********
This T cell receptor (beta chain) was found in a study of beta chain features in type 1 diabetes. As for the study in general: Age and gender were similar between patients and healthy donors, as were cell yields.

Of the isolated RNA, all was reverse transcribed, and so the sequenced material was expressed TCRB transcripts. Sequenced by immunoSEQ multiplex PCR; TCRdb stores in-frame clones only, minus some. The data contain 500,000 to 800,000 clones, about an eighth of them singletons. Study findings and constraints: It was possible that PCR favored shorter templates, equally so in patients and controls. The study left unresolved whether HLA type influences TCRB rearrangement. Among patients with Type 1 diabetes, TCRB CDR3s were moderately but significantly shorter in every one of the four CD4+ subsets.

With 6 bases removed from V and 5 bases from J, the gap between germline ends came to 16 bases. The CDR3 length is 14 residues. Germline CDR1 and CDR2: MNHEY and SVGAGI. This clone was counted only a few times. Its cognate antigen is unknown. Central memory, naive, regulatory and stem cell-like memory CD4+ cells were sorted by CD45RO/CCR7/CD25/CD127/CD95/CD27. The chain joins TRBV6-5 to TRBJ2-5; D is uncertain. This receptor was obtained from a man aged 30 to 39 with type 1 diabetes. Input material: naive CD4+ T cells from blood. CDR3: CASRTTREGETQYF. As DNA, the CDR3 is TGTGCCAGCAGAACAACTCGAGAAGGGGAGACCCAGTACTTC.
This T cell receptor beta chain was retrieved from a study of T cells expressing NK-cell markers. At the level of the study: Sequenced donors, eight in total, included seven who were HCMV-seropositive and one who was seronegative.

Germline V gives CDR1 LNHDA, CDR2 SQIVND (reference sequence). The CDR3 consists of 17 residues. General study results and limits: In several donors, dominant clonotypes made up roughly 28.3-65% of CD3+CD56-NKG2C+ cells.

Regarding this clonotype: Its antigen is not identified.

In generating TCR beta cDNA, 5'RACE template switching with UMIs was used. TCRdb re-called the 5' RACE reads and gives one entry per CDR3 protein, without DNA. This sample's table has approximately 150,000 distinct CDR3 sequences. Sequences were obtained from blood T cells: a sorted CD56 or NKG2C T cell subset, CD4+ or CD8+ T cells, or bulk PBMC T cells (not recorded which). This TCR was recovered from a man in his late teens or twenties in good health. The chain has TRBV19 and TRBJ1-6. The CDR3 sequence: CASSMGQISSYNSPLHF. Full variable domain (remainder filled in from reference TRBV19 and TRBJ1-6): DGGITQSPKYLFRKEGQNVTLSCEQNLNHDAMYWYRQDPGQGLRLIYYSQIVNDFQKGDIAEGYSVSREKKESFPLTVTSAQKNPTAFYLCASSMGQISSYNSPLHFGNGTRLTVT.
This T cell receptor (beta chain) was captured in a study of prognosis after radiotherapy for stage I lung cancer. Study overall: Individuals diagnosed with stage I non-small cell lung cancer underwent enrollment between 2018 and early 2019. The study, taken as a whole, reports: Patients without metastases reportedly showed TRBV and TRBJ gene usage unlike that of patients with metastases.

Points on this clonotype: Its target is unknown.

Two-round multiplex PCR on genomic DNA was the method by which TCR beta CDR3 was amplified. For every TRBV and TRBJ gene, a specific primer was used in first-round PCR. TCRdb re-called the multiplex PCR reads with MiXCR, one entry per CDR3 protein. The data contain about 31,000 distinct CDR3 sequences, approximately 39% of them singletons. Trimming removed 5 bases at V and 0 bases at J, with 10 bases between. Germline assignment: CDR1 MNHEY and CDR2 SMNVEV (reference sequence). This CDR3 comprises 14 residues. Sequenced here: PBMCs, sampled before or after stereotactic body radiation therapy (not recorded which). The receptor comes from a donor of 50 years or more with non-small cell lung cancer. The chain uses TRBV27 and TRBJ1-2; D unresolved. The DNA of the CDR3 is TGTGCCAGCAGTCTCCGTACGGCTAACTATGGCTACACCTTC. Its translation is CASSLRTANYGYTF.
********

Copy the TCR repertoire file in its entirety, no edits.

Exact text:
This T cell receptor (beta chain) was found in a study of beta chain features in type 1 diabetes. As for the study in general: Age and gender were similar between patients and healthy donors, as were cell yields.

Of the isolated RNA, all was reverse transcribed, and so the sequenced material was expressed TCRB transcripts. Sequenced by immunoSEQ multiplex PCR; TCRdb stores in-frame clones only, minus some. The data contain 500,000 to 800,000 clones, about an eighth of them singletons. Study findings and constraints: It was possible that PCR favored shorter templates, equally so in patients and controls. The study left unresolved whether HLA type influences TCRB rearrangement. Among patients with Type 1 diabetes, TCRB CDR3s were moderately but significantly shorter in every one of the four CD4+ subsets.

With 6 bases removed from V and 5 bases from J, the gap between germline ends came to 16 bases. The CDR3 length is 14 residues. Germline CDR1 and CDR2: MNHEY and SVGAGI. This clone was counted only a few times. Its cognate antigen is unknown. Central memory, naive, regulatory and stem cell-like memory CD4+ cells were sorted by CD45RO/CCR7/CD25/CD127/CD95/CD27. The chain joins TRBV6-5 to TRBJ2-5; D is uncertain. This receptor was obtained from a man aged 30 to 39 with type 1 diabetes. Input material: naive CD4+ T cells from blood. CDR3: CASRTTREGETQYF. As DNA, the CDR3 is TGTGCCAGCAGAACAACTCGAGAAGGGGAGACCCAGTACTTC.
This T cell receptor beta chain was retrieved from a study of T cells expressing NK-cell markers. At the level of the study: Sequenced donors, eight in total, included seven who were HCMV-seropositive and one who was seronegative.

Germline V gives CDR1 LNHDA, CDR2 SQIVND (reference sequence). The CDR3 consists of 17 residues. General study results and limits: In several donors, dominant clonotypes made up roughly 28.3-65% of CD3+CD56-NKG2C+ cells.

Regarding this clonotype: Its antigen is not identified.

In generating TCR beta cDNA, 5'RACE template switching with UMIs was used. TCRdb re-called the 5' RACE reads and gives one entry per CDR3 protein, without DNA. This sample's table has approximately 150,000 distinct CDR3 sequences. Sequences were obtained from blood T cells: a sorted CD56 or NKG2C T cell subset, CD4+ or CD8+ T cells, or bulk PBMC T cells (not recorded which). This TCR was recovered from a man in his late teens or twenties in good health. The chain has TRBV19 and TRBJ1-6. The CDR3 sequence: CASSMGQISSYNSPLHF. Full variable domain (remainder filled in from reference TRBV19 and TRBJ1-6): DGGITQSPKYLFRKEGQNVTLSCEQNLNHDAMYWYRQDPGQGLRLIYYSQIVNDFQKGDIAEGYSVSREKKESFPLTVTSAQKNPTAFYLCASSMGQISSYNSPLHFGNGTRLTVT.
This T cell receptor (beta chain) was captured in a study of prognosis after radiotherapy for stage I lung cancer. Study overall: Individuals diagnosed with stage I non-small cell lung cancer underwent enrollment between 2018 and early 2019. The study, taken as a whole, reports: Patients without metastases reportedly showed TRBV and TRBJ gene usage unlike that of patients with metastases.

Points on this clonotype: Its target is unknown.

Two-round multiplex PCR on genomic DNA was the method by which TCR beta CDR3 was amplified. For every TRBV and TRBJ gene, a specific primer was used in first-round PCR. TCRdb re-called the multiplex PCR reads with MiXCR, one entry per CDR3 protein. The data contain about 31,000 distinct CDR3 sequences, approximately 39% of them singletons. Trimming removed 5 bases at V and 0 bases at J, with 10 bases between. Germline assignment: CDR1 MNHEY and CDR2 SMNVEV (reference sequence). This CDR3 comprises 14 residues. Sequenced here: PBMCs, sampled before or after stereotactic body radiation therapy (not recorded which). The receptor comes from a donor of 50 years or more with non-small cell lung cancer. The chain uses TRBV27 and TRBJ1-2; D unresolved. The DNA of the CDR3 is TGTGCCAGCAGTCTCCGTACGGCTAACTATGGCTACACCTTC. Its translation is CASSLRTANYGYTF.